subgrade during the first year or two of its existence. The subgrade will
be of varying depth, which means that there will be a differential settlement
unless extreme care is taken in placing the fill material in lifts of not to
exceed 6 to 8 inches during construction, and unless the material is
rolled with heavy sheep’s-foot and pneumatic-tired rollers. If proper com–
paction has been obtained during construction, and if time will permit, there
is no reason why paving should not be accomplished the first year. However,
limitations of time or equipment usually do not make this possible, so it is
best to treat the surface with a temporary asphaltic seal at the end of the
first construction season, and then the following year to regrade the surface
and proceed with the final paving.

EA-I. Lang: Construction & Maintenance of Airfields

PAVING
As a general rule, runways, taxiways, and aprons built to accommodate
present-day aircraft should be paved. Rocks and gravel picked up by pro–
pellers and jet engines are damaging to the engines and the airplanes them–
selves, as well as being dangerous to personnel in the area. Paving of arctic
airfields is best accomplished by using either portland cement or asphaltic
concrete. Limitations of time, equipment, and transportation, to say nothing
of plain economics, almost invariably rules out portland-cement concrete.
Also, since differential settlement may be anticipated, it is best to select
a pavement of the flexible type, of which asphaltic concrete is the most
suitable. Emulsions, cutbacks, and road oils are not recommended because of
the low temperatures which do not permit proper curing. Asphaltic concrete,
being a hot mix, can be prepared and laid even in temperatures below freez–
ing. It is economical, quick, and simple to place, with standard equipment
and with crews of moderate skill.
SNOW REMOVAL AND MAINTENANCE
The problem of snow removal in the Arctic is obviously one which cannot
be neglected. However, it is not nearly as difficult as the uninitiated be–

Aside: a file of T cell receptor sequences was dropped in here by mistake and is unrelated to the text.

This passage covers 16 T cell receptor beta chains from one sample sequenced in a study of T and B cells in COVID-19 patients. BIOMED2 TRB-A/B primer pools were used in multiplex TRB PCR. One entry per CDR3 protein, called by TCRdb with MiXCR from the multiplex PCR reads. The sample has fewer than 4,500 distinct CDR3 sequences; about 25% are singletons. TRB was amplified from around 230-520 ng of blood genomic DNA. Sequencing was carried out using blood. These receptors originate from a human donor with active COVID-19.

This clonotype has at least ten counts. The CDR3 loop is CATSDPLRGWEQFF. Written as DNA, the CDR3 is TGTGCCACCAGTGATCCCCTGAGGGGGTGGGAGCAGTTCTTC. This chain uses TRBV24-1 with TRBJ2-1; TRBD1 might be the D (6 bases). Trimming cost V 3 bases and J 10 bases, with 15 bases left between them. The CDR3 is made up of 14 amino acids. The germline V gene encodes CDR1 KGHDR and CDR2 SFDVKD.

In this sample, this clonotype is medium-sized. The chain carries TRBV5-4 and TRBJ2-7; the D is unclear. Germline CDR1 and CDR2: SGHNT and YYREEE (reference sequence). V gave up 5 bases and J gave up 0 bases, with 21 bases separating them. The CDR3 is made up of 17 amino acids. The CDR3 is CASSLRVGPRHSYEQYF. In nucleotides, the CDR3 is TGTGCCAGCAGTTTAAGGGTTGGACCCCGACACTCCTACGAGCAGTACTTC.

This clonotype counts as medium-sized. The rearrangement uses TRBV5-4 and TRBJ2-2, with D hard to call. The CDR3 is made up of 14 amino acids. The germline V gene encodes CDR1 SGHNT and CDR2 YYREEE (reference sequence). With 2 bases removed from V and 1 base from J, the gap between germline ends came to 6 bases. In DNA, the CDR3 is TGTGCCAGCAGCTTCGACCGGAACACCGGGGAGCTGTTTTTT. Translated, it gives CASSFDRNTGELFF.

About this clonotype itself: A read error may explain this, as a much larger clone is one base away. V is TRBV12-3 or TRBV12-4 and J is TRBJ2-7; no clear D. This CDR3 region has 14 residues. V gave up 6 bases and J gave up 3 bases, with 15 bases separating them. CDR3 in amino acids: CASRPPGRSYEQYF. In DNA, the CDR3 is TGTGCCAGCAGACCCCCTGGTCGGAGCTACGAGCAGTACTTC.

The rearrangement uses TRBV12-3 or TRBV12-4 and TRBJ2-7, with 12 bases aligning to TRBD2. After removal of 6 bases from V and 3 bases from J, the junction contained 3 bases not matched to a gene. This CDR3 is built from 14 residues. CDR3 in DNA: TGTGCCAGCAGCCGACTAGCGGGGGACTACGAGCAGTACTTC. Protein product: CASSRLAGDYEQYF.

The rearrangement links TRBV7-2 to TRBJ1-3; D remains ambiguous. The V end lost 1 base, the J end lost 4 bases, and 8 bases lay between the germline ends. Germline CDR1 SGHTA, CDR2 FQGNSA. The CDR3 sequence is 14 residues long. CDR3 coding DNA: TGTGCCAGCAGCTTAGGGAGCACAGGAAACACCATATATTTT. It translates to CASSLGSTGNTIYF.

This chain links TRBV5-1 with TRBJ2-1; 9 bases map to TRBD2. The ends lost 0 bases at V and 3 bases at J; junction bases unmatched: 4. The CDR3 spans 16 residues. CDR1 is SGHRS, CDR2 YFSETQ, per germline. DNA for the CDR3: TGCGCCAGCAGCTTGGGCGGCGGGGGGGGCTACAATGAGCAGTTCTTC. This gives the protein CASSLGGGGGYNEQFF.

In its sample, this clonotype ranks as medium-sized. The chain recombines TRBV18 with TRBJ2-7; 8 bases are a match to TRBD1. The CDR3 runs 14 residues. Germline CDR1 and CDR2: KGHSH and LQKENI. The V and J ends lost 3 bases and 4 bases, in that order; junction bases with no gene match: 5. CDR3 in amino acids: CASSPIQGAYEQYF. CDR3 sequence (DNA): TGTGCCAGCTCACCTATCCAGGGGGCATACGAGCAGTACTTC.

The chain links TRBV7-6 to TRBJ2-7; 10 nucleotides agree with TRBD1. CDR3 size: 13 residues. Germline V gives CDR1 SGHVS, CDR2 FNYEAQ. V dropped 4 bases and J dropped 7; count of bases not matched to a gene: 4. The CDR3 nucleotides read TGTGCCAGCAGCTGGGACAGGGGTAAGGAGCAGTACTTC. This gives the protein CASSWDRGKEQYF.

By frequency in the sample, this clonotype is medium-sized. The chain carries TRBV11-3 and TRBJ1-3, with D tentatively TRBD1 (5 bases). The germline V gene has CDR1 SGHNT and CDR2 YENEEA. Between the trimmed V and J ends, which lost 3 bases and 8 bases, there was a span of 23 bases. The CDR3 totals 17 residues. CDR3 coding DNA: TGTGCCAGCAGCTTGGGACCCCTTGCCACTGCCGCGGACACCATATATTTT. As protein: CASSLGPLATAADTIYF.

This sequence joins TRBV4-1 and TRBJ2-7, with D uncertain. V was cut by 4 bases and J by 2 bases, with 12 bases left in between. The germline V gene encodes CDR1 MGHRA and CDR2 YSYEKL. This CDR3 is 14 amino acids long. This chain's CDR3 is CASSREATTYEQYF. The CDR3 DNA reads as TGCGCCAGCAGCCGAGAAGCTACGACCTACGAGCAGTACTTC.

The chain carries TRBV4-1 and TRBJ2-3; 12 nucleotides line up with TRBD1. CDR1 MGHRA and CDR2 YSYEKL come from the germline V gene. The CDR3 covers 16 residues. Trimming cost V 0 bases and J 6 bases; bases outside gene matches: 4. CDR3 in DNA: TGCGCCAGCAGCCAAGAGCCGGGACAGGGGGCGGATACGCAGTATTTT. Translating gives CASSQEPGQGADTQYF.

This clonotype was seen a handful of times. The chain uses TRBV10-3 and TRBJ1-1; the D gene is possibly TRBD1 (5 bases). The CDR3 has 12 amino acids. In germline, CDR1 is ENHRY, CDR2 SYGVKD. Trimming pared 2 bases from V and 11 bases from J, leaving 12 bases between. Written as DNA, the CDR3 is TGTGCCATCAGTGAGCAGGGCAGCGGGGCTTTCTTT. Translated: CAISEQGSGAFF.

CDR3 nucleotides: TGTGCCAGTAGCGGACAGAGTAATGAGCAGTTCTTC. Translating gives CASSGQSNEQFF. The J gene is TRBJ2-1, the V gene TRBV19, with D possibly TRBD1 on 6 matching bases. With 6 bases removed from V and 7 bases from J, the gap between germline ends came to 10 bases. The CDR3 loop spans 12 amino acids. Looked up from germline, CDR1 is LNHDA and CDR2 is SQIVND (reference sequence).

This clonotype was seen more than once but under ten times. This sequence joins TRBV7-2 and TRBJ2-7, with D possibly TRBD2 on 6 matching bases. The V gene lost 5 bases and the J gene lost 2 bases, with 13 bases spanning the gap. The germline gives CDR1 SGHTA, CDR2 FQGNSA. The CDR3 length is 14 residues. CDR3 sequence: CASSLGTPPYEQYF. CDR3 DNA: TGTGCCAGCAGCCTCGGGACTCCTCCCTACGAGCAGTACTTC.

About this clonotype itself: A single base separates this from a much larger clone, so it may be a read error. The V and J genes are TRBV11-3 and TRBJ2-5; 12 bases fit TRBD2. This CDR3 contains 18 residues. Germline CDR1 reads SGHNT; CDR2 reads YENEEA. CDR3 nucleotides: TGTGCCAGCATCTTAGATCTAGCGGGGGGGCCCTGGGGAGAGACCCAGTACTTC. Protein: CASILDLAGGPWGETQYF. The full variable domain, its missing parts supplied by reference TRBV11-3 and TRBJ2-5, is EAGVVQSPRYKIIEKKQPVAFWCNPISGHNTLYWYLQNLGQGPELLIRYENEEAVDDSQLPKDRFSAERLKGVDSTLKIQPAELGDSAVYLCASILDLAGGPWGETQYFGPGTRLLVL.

lieve. Equipment for snow removal, such as is employed by highway departments
in our northern states, is entirely satisfactory. Snow crews must be organized,
trained, and kept in readiness, day or night, during the season when snowfall
may be expected. Snow removal operations are conducted [: ] promptly so as to
avoid an accumulation of packed snow greater than three inches at any one time.

EA-I. Lang: Construction & Maintenance of Airfields

Aircraft move with difficulty on loose snow, but without any appreciable
trouble on compacted snow. The limit of three inches of compacted snow is
established in order to avoid excessive slush and drainage problems during the
spring. Deep slush might necessitate the closing down of the runway for an
extended period. The melting of three inches of compacted snow, on the other
hand, presents a simple problem which can be handled without difficulty.
Runways must be regularly inspected and maintained at all times. Major
repairs should be held over until the summer season when patching can be ac–
complished as is normally done in the United States. There will be occasions,
however, when emergency repairs must be made during the winter months. In
these instances, only temporary expedients should be employed, utilizing logs,
brush, landing mat, or built-up layers of snow and ice when no other means
are available.
James D. Lang

Excavations and Foundations

EA-I. (Al T. Donnels)